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MOVEit zero-day exploit and the U.S. iPhone hack accusation

Dan Virgillito
June 5, 2023 by
Dan Virgillito

MOVEit discloses zero-day exploit causing mass data theft, Russia accuses U.S. intelligence of hacking thousands of iPhones and the Magecart-cart style web skimmer. Catch all this and more in this week’s edition of Cybersecurity Weekly.

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1. Hackers mass exploited MOVEit Transfer zero-day to steal data

Hackers are actively exploiting a critical zero-day vulnerability, tracked as CVE-2023-34362, in the MOVEit Transfer file transfer software developed by Ipswitch. The flaw allows remote code execution and data theft, affecting thousands of exposed servers, primarily in the U.S. Although the motive of the threat actors is unclear, organizations should prepare for possible extortion and publication of stolen data. The MOVEit Cloud platform was also impacted by the vulnerability, with users being urged to investigate for potential data theft.

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2. Russia says U.S. hacked thousands of iPhones to spy on diplomats

Russia has accused the U.S. of hacking thousands of iPhones belonging to Russian and foreign diplomats. The Federal Security Service (FSB) alleged that Apple worked closely with U.S. spy agencies but provided no evidence. Separately, Kaspersky Lab reported a targeted cyberattack on its senior employees using an invisible iMessage with a malicious attachment. A company spokesman stated that Russian authorities believe the attacks are linked but didn’t directly attribute them to the United States.

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3. New Magecart-style campaign targeting legitimate e-commerce sites

Cybersecurity researchers have discovered an ongoing Magecart-style web skimmer campaign that poses a significant threat to e-commerce websites. The campaign involves hijacking vulnerable sites and using them as command-and-control servers. Notably, the attackers employ evasion techniques, disguising the skimmer code as popular third-party services such as Google Analytics. The compromised websites unwittingly distribute the malware to other vulnerable sites, amplifying the attack's impact. This sophisticated campaign targets websites globally, jeopardizing the personal data and credit card information of thousands of visitors.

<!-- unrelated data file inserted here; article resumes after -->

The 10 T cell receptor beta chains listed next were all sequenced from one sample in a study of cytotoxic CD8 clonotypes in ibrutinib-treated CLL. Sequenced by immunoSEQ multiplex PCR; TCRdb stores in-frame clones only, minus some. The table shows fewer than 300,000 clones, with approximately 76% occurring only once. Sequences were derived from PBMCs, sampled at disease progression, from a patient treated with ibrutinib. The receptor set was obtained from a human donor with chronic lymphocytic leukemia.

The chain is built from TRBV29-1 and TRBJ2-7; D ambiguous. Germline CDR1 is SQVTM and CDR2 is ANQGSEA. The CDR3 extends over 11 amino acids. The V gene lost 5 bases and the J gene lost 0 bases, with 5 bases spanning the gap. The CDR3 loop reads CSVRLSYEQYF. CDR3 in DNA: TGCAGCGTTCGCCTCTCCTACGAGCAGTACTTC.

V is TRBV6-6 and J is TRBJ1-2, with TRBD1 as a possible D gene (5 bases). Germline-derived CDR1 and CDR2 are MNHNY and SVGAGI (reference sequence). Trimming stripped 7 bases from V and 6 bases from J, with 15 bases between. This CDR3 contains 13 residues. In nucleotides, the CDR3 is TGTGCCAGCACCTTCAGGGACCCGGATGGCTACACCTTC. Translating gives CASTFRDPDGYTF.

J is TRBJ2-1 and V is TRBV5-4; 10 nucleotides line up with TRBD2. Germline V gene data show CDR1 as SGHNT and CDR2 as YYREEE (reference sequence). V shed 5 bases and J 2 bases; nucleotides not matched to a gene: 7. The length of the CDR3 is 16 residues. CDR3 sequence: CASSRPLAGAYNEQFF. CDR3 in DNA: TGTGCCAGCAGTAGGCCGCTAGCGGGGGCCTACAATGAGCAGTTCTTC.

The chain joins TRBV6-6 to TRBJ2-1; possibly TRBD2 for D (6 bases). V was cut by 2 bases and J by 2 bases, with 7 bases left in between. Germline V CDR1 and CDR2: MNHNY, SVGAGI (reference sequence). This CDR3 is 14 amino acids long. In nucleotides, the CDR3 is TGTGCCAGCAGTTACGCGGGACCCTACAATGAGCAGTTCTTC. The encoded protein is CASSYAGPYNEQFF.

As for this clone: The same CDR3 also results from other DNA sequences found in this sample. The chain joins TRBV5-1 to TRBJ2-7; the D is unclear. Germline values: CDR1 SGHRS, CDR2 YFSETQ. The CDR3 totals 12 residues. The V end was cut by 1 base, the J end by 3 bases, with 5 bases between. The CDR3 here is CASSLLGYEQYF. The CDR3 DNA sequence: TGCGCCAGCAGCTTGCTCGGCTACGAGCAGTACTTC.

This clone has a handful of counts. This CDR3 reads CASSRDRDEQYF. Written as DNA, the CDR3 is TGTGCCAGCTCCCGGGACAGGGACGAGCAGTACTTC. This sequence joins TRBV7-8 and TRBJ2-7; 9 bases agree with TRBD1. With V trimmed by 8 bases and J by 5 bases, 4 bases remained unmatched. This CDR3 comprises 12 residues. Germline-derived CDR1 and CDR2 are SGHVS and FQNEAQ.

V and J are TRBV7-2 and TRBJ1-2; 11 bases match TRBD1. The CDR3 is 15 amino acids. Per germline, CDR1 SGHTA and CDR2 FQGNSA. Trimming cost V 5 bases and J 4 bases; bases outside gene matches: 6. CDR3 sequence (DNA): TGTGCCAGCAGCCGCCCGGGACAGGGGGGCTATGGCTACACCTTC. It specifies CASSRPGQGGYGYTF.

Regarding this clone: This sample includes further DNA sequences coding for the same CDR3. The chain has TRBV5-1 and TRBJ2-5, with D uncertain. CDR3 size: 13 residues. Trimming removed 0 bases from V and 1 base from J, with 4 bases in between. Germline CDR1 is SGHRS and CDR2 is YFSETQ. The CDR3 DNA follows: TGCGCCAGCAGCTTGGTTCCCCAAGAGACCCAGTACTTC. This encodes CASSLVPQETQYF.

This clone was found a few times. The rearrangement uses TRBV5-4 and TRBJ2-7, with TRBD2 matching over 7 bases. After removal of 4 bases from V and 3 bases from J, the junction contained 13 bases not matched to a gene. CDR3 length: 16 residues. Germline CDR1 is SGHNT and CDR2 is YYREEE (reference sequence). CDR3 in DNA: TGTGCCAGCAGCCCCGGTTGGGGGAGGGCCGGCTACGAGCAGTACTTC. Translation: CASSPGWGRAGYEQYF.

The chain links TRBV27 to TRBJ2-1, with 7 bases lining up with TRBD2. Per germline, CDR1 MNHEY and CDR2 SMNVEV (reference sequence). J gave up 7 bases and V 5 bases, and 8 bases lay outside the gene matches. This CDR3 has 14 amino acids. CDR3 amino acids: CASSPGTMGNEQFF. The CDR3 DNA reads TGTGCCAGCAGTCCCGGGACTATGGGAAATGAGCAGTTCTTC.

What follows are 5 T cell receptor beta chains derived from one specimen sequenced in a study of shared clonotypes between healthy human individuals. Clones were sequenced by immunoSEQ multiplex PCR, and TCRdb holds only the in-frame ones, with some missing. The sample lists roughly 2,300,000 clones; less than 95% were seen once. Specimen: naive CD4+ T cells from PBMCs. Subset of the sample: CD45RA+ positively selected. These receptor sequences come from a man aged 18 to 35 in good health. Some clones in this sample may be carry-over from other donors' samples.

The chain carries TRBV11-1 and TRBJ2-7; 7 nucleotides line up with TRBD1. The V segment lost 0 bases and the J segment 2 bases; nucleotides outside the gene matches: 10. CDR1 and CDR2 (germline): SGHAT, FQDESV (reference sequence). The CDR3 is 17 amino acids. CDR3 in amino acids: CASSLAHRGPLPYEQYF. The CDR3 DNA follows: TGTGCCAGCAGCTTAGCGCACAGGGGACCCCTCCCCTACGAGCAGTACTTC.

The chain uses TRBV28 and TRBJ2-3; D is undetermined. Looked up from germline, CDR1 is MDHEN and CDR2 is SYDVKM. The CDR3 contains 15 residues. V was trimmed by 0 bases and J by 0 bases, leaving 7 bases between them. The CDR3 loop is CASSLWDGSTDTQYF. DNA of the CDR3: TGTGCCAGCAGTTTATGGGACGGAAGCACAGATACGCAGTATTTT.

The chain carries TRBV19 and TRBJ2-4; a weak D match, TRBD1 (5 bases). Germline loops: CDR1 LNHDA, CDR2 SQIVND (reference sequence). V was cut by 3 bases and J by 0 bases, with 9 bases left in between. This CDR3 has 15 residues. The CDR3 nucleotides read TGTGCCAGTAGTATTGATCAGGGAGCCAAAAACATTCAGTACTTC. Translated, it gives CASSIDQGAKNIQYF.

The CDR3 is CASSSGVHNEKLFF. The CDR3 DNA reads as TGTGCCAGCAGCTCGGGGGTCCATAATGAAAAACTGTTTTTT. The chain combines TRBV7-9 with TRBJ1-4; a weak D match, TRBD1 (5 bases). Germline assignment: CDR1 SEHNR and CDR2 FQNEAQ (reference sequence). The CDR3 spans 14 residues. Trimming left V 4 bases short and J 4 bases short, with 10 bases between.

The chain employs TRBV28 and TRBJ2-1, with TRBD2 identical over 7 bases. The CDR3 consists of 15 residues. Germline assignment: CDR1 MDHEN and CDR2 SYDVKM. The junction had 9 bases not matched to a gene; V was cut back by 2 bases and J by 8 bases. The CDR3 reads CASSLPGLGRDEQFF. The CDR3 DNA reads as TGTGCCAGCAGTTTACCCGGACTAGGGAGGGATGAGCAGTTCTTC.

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4. North Korean hackers impersonating journalists to collect intel

The North Korean hacker group Kimsuky, also known as APT43, has been conducting spear-phishing campaigns to gather intelligence. Kimsuky impersonates journalists and academics, using convincing tactics to deceive targets. Multiple government agencies in the U.S. and South Korea have issued a joint advisory highlighting the group's activities. The advisory emphasizes the need for strong passwords and multi-factor authentication as essential measures to mitigate this threat. It also cautions against enabling macros or opening attachments from unknown sources.

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5. Hackers using stealthy SeroXen RAT to target gamers

Cybercriminals are increasingly targeting gamers using a fileless RAT (remote access trojan) called SeroXen, which is distributed through social media and hacker forums. This malware combines various open-source projects, making it highly effective at evading detection. SeroXen is delivered through Discord channels or phishing emails using a hidden batch file that installs the final payload as rootkit arrays. The malware is primarily aimed at the gaming community, available for as little as $15-$30 per month. Its low cost and undetectable nature pose significant threats, prompting cybersecurity researchers to raise awareness and highlight its capabilities.

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Dan Virgillito
Dan Virgillito

Dan Virgillito is a blogger and content strategist with experience in cyber security, social media and tech news. Visit his website or say hi on Twitter.